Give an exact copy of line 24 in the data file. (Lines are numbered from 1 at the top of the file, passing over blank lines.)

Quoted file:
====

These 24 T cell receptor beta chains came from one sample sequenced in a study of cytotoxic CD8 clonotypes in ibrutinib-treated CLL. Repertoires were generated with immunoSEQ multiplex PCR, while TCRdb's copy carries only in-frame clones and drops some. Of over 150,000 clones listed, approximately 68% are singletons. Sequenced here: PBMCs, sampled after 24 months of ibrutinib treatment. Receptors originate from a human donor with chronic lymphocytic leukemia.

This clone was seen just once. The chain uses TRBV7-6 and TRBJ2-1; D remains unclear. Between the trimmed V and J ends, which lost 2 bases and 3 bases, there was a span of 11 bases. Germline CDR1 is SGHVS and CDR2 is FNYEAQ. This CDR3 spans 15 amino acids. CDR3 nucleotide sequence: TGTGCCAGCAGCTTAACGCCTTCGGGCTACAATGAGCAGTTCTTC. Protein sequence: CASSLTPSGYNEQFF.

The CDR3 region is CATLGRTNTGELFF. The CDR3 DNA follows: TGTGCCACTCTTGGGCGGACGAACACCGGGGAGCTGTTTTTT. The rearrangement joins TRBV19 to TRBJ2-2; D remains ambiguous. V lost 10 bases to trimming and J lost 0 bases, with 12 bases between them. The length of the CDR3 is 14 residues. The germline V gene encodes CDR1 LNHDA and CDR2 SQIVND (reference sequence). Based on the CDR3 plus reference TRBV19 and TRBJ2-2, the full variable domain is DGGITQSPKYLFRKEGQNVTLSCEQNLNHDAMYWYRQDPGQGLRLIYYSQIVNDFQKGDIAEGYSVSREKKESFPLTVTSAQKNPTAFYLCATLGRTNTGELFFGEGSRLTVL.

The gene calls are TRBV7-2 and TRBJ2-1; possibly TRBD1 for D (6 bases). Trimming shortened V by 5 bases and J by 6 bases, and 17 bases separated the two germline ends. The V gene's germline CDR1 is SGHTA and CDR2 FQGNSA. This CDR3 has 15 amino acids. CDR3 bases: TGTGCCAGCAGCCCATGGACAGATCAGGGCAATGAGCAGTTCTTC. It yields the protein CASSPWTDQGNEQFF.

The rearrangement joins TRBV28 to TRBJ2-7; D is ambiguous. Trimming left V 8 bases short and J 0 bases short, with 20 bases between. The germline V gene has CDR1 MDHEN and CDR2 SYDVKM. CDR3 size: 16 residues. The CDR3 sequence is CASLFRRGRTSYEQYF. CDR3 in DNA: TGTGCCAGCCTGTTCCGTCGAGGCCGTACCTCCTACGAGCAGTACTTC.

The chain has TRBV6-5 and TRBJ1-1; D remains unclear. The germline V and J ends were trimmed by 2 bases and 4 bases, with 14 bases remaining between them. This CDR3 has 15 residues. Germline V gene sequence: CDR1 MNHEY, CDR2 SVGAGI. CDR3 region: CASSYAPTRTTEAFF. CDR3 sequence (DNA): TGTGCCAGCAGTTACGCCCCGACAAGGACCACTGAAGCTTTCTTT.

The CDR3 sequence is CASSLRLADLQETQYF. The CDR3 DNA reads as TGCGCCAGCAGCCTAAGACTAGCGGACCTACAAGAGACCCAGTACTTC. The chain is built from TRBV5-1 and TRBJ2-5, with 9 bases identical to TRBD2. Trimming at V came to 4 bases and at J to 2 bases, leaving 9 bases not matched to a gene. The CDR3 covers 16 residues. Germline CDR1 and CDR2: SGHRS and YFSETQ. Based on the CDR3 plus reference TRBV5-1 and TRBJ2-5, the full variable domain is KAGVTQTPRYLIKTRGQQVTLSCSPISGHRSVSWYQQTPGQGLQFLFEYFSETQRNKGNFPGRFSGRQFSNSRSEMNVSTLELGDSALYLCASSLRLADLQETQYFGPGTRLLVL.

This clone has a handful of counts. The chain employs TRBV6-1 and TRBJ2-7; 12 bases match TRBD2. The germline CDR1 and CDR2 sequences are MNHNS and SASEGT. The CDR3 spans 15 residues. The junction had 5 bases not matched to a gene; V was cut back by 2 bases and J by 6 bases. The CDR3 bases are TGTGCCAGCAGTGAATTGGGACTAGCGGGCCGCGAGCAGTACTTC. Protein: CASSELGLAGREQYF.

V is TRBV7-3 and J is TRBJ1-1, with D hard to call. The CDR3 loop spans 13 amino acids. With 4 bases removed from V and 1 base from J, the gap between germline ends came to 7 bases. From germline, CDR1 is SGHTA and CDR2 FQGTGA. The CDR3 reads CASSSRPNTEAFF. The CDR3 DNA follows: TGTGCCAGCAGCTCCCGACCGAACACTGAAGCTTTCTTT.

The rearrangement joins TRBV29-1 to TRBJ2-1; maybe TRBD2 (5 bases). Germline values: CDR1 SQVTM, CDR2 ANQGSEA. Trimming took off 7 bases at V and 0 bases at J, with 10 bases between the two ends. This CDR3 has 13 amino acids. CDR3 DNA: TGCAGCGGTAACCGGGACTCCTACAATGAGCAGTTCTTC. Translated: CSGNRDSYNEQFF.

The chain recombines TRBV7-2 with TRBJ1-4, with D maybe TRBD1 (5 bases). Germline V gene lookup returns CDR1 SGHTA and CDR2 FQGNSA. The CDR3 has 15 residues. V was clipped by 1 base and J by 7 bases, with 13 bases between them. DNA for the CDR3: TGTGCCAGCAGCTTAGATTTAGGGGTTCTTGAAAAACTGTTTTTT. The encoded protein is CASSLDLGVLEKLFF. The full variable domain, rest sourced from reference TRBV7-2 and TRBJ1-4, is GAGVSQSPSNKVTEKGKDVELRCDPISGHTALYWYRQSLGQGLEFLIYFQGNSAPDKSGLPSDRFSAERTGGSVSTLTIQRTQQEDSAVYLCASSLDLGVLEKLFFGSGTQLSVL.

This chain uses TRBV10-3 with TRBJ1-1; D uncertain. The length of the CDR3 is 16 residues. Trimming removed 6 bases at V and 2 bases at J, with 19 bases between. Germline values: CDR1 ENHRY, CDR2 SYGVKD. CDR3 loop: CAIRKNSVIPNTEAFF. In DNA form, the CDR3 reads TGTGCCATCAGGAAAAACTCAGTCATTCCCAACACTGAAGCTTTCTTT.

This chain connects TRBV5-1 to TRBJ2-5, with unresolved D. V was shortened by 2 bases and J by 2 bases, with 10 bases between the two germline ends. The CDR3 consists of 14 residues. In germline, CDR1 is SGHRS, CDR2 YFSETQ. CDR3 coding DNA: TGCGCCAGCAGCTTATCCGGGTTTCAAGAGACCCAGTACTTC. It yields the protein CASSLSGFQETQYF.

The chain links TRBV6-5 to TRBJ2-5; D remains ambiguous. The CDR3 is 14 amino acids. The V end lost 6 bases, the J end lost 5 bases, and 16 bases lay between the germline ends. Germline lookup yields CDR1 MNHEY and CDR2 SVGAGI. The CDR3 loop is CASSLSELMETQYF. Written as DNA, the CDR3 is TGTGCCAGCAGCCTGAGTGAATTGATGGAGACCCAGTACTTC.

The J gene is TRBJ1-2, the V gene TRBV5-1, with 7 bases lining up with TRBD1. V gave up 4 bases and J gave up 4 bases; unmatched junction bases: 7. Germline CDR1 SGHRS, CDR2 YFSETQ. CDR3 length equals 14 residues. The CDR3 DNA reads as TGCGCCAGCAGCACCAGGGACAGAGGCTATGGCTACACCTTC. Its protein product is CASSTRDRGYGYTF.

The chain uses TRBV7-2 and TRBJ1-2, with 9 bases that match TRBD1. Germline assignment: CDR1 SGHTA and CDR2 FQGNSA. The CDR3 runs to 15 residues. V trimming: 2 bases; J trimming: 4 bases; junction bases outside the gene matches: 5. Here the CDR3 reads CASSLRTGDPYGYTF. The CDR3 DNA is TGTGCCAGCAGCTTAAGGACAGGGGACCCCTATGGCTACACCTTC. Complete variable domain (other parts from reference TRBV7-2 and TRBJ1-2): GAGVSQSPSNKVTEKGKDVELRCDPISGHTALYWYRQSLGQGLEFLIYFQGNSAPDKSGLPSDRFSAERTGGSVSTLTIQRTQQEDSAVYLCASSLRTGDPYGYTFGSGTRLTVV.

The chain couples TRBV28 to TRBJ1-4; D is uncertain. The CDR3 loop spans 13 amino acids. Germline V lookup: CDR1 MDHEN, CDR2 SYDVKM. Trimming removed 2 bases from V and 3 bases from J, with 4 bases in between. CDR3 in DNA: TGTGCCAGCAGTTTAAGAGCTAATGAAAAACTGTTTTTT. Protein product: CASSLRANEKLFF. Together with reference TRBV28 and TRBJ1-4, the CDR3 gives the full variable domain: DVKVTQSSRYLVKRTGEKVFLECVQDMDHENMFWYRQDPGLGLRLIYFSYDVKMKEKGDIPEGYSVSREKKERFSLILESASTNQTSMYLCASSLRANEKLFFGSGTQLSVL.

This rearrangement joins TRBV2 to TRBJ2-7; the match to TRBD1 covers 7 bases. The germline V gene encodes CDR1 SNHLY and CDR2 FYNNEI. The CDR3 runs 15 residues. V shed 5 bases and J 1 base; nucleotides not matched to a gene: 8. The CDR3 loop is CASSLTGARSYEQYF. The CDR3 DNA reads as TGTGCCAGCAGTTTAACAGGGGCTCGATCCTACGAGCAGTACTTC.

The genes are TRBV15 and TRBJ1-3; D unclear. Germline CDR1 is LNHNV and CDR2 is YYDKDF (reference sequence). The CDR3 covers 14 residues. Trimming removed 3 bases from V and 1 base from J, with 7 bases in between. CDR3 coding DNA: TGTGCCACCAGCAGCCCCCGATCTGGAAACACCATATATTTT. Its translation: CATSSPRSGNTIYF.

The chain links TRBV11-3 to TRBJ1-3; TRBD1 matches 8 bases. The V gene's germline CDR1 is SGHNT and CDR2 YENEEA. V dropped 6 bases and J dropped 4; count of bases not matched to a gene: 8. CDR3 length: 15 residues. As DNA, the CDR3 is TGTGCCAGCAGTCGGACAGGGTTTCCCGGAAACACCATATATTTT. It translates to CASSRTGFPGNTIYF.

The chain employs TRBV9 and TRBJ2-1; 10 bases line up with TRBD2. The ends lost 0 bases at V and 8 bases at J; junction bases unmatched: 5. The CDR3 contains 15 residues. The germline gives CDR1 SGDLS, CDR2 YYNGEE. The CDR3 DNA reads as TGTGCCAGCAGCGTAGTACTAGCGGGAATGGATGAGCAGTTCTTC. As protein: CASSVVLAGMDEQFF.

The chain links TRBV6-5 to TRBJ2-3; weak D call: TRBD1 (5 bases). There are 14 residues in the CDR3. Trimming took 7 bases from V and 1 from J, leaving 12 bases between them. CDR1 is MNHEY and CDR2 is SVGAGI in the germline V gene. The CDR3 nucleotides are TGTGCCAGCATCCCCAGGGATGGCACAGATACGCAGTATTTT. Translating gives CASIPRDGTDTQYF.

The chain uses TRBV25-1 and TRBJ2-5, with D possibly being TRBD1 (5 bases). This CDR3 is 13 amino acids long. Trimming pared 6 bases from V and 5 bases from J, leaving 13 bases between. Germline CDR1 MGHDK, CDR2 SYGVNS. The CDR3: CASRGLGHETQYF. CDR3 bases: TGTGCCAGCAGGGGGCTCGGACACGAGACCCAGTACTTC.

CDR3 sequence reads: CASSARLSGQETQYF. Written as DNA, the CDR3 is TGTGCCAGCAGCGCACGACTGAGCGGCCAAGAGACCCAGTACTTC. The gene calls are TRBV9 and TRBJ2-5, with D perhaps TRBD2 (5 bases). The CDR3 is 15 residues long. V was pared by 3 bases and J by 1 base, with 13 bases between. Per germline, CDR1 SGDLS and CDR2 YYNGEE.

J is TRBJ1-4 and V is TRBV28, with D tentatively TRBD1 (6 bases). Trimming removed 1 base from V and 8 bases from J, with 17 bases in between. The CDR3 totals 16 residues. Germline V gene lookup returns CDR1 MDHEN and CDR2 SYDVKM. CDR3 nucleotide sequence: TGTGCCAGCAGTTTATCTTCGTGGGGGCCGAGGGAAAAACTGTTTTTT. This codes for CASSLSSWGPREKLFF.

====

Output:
CDR3 sequence reads: CASSARLSGQETQYF. Written as DNA, the CDR3 is TGTGCCAGCAGCGCACGACTGAGCGGCCAAGAGACCCAGTACTTC. The gene calls are TRBV9 and TRBJ2-5, with D perhaps TRBD2 (5 bases). The CDR3 is 15 residues long. V was pared by 3 bases and J by 1 base, with 13 bases between. Per germline, CDR1 SGDLS and CDR2 YYNGEE.